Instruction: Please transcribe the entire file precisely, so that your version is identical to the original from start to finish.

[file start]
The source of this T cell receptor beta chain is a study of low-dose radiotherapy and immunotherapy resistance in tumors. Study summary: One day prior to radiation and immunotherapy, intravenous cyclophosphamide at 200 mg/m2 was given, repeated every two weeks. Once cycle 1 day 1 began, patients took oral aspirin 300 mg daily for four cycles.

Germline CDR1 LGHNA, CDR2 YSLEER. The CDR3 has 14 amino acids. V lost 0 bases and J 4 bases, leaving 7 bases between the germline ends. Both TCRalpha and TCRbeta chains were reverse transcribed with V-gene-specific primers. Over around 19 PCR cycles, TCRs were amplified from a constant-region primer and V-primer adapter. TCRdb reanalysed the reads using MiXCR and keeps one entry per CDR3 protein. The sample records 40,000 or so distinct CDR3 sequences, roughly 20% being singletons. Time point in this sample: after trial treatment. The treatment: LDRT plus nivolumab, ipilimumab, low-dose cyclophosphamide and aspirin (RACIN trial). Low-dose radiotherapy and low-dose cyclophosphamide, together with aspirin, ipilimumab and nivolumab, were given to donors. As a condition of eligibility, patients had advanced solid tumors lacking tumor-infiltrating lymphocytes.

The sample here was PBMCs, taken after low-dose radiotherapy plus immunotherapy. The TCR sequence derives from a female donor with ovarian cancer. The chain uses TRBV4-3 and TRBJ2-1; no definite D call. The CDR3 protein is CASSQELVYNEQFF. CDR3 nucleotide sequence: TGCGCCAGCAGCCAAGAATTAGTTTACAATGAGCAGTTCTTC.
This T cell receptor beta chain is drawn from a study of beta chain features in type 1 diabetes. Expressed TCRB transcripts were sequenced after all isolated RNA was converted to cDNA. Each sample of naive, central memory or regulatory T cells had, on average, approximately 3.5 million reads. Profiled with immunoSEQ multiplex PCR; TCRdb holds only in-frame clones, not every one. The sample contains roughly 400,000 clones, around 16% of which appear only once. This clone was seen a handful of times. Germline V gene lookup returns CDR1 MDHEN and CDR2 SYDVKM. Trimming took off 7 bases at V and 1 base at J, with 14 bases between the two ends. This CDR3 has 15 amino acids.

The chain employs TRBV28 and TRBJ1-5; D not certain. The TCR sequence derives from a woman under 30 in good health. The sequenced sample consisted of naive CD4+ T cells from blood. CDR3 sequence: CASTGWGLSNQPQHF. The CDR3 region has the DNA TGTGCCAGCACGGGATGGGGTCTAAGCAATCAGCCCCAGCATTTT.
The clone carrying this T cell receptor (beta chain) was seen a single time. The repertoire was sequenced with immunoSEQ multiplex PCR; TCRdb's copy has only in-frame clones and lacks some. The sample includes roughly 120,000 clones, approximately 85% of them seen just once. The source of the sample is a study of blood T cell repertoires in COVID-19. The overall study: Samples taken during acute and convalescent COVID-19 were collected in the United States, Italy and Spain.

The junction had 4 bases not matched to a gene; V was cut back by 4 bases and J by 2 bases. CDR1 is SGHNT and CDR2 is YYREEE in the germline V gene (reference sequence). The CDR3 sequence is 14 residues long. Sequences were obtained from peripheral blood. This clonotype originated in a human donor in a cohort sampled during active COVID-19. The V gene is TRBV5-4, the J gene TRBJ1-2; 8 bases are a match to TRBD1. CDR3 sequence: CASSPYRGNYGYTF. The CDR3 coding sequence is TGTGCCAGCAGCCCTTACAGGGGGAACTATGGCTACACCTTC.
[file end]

The source of this T cell receptor beta chain is a study of low-dose radiotherapy and immunotherapy resistance in tumors. Study summary: One day prior to radiation and immunotherapy, intravenous cyclophosphamide at 200 mg/m2 was given, repeated every two weeks. Once cycle 1 day 1 began, patients took oral aspirin 300 mg daily for four cycles.

Germline CDR1 LGHNA, CDR2 YSLEER. The CDR3 has 14 amino acids. V lost 0 bases and J 4 bases, leaving 7 bases between the germline ends. Both TCRalpha and TCRbeta chains were reverse transcribed with V-gene-specific primers. Over around 19 PCR cycles, TCRs were amplified from a constant-region primer and V-primer adapter. TCRdb reanalysed the reads using MiXCR and keeps one entry per CDR3 protein. The sample records 40,000 or so distinct CDR3 sequences, roughly 20% being singletons. Time point in this sample: after trial treatment. The treatment: LDRT plus nivolumab, ipilimumab, low-dose cyclophosphamide and aspirin (RACIN trial). Low-dose radiotherapy and low-dose cyclophosphamide, together with aspirin, ipilimumab and nivolumab, were given to donors. As a condition of eligibility, patients had advanced solid tumors lacking tumor-infiltrating lymphocytes.

The sample here was PBMCs, taken after low-dose radiotherapy plus immunotherapy. The TCR sequence derives from a female donor with ovarian cancer. The chain uses TRBV4-3 and TRBJ2-1; no definite D call. The CDR3 protein is CASSQELVYNEQFF. CDR3 nucleotide sequence: TGCGCCAGCAGCCAAGAATTAGTTTACAATGAGCAGTTCTTC.
This T cell receptor beta chain is drawn from a study of beta chain features in type 1 diabetes. Expressed TCRB transcripts were sequenced after all isolated RNA was converted to cDNA. Each sample of naive, central memory or regulatory T cells had, on average, approximately 3.5 million reads. Profiled with immunoSEQ multiplex PCR; TCRdb holds only in-frame clones, not every one. The sample contains roughly 400,000 clones, around 16% of which appear only once. This clone was seen a handful of times. Germline V gene lookup returns CDR1 MDHEN and CDR2 SYDVKM. Trimming took off 7 bases at V and 1 base at J, with 14 bases between the two ends. This CDR3 has 15 amino acids.

The chain employs TRBV28 and TRBJ1-5; D not certain. The TCR sequence derives from a woman under 30 in good health. The sequenced sample consisted of naive CD4+ T cells from blood. CDR3 sequence: CASTGWGLSNQPQHF. The CDR3 region has the DNA TGTGCCAGCACGGGATGGGGTCTAAGCAATCAGCCCCAGCATTTT.
The clone carrying this T cell receptor (beta chain) was seen a single time. The repertoire was sequenced with immunoSEQ multiplex PCR; TCRdb's copy has only in-frame clones and lacks some. The sample includes roughly 120,000 clones, approximately 85% of them seen just once. The source of the sample is a study of blood T cell repertoires in COVID-19. The overall study: Samples taken during acute and convalescent COVID-19 were collected in the United States, Italy and Spain.

The junction had 4 bases not matched to a gene; V was cut back by 4 bases and J by 2 bases. CDR1 is SGHNT and CDR2 is YYREEE in the germline V gene (reference sequence). The CDR3 sequence is 14 residues long. Sequences were obtained from peripheral blood. This clonotype originated in a human donor in a cohort sampled during active COVID-19. The V gene is TRBV5-4, the J gene TRBJ1-2; 8 bases are a match to TRBD1. CDR3 sequence: CASSPYRGNYGYTF. The CDR3 coding sequence is TGTGCCAGCAGCCCTTACAGGGGGAACTATGGCTACACCTTC.